"Connie," I supplied.

"Connie," he repeated.

The younger boy in the bed extended his hand. This gave me a chance to look into his eyes as well. They were the same greenish hazel as his brother's though not as hard. I guess he didn't have to be with a brother like his. "It's Sam," he said with a slight glare toward his brother. I could tell this was a point of contention between the two. "Nice to meet you Connie. And thanks."

"Like I told your brother, just doing my job." It was then I rounded on the older brother. "What about you? Do you have a name or do you just go by the letter D?" The younger brother looked confused while the elder brother ducked his head at this comment, no doubt the scene in the car still fresh in his mind.

"I'm Dean," he said lifting his head with a smirk. I watched Sam roll his eyes at his brother and held back a laugh.

"You think your God's gift to women don't you?" he said.

"Not God's gift…just a gift to women everywhere. You could be too if you took lessons from me, Sammy."

Sam shook his head with a small chuckle, "Of course." The movement must have been just a little too much for him because Sam began to cough. Hard. It sounded as though it was extremely painful; I knew from experience that it had to be the coughing pulling at his new stitches. Immediately, all bantering stopped and Dean rushed to his brother's bedside.

He sat on the bed next to Sam and propping his brother up against his side, which was no small feat considering Sam's size, rubbed circles on his back as if he had done this a thousand times before. "It's okay Sam. It's okay. Just breathe through it. It'll pass." Looking up for moment, Dean seemed to remember that I was there. "I think you should go," some of the ice from the night in the ER was back in his voice.

"Are you sure you don't need any help?" I asked offering my assistance. I was and still am a nurse after all.

In a flash, gone was the caring, tender older brother and in his place again was the momma bear. "No, we've got it under control." I started toward the door, not wanting to anger Dean any further.

At that minute, Sam's attention was split between keeping his brother under control and focusing on trying to breathe. "He gets a little over protective sometimes," Sam wheezed at me. "Dean, she's just trying to help." It seemed like it took all of Sam's air just to get out those two sentences. I walked out the door; it would be better for all parties involved if Sam focused only on breathing and not preventing his brother from killing an almost total stranger. On my way out, however, I stopped at the nurse's desk to let them know that the patient in 432 was having trouble breathing and warned them to be careful of the older brother.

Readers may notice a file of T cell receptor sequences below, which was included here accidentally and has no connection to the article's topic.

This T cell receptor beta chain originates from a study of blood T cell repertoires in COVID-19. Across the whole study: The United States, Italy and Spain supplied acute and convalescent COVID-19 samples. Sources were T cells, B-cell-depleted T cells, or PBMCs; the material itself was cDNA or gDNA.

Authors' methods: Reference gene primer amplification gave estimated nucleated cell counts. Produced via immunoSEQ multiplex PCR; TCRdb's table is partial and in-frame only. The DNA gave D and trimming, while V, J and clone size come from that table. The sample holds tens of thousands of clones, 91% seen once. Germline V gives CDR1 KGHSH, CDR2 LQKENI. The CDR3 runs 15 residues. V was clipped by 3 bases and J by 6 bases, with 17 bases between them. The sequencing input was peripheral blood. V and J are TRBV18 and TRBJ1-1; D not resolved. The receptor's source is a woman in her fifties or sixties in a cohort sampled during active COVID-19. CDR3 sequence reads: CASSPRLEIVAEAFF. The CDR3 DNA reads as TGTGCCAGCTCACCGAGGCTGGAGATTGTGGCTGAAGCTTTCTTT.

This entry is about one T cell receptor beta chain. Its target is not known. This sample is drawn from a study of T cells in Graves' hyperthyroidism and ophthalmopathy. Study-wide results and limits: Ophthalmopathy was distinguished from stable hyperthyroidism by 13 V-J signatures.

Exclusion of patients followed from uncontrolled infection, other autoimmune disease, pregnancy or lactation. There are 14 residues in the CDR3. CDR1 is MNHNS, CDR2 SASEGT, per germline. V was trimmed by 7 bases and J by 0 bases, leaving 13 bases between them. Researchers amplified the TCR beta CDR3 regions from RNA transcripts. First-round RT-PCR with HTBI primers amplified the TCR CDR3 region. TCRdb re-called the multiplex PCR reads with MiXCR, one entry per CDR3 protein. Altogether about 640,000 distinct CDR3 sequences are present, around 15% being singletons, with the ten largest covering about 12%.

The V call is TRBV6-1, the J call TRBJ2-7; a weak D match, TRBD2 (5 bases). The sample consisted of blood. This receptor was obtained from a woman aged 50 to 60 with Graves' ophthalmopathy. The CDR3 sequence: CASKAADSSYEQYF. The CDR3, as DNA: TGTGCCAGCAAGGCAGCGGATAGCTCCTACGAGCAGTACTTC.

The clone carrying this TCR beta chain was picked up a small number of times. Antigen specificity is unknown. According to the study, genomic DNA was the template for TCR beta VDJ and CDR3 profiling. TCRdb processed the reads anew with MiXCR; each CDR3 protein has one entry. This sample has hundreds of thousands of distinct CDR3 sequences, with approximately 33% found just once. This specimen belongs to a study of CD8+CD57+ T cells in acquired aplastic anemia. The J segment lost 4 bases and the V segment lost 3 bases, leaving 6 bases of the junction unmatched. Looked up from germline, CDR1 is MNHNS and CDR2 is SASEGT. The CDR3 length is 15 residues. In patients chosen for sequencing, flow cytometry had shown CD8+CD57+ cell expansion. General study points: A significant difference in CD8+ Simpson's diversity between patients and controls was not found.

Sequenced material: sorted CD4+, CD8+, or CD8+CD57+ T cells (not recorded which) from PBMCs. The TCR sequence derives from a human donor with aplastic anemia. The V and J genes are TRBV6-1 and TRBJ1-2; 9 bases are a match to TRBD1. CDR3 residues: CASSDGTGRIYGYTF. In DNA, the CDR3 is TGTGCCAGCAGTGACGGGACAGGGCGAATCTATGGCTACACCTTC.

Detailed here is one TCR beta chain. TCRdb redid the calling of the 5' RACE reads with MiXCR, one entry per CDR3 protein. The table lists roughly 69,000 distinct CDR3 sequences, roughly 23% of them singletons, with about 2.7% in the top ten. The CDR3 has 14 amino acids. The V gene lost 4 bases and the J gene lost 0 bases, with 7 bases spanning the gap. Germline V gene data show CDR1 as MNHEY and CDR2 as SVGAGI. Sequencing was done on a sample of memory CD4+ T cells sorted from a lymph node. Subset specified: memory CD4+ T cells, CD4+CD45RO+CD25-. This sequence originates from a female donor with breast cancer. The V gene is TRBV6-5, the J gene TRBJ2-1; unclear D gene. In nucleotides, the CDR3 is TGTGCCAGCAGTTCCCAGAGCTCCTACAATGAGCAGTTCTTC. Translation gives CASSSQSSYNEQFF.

"Sam and Dean," I thought as I rode the elevator down. "Nice names." And they seemed like nice boys…as long as you didn't get between Dean and his little brother. I realized about halfway to my parking spot I had forgotten to ask for their last name, though I highly doubt I would have gotten it anyway. I didn't officially see Sam and Dean again for the remainder of their time in the hospital, though I did peak in on them sometimes before or after my shift. Occasionally, Sam would have an oxygen mask on during those first few days, but as time progressed he was able to take more of his brother's teasing. Once Dean knew his brother was getting better and he wouldn't hurt him, I heard through the grapevine Sam's wound was healing nicely, I often saw him perched on Sam's bed conversing with his brother about things like spirits and hunts.

The boys had been in the hospital for about two weeks and I had gotten used to riding elevator up to the fourth floor, then to the second floor when Sam was moved to a step down unit. This particular day however, I was on a mission. Rather than watch the boys dote upon each other, I wondered sometimes if they realized they were doing it, I was there to return Dean's jacket from which the dry cleaner had managed to remove all of Sam's blood except the faintest traces. When I reached Sam's room I could hear the same old brotherly banter through the door which as always was slightly agape. Peering in, I could see Dean helping Sam into a button down over shirt though he was teasing his brother, I suspected Dean was doing so to take his brother's mind off the fact he was helping him. I hung the jacket on the handle of the door. On the inside I had placed a post-it with $50 dollars attached. I had written a short message to Dean, "It's all part of the job. Take care of your brother." I left the boys with a smile.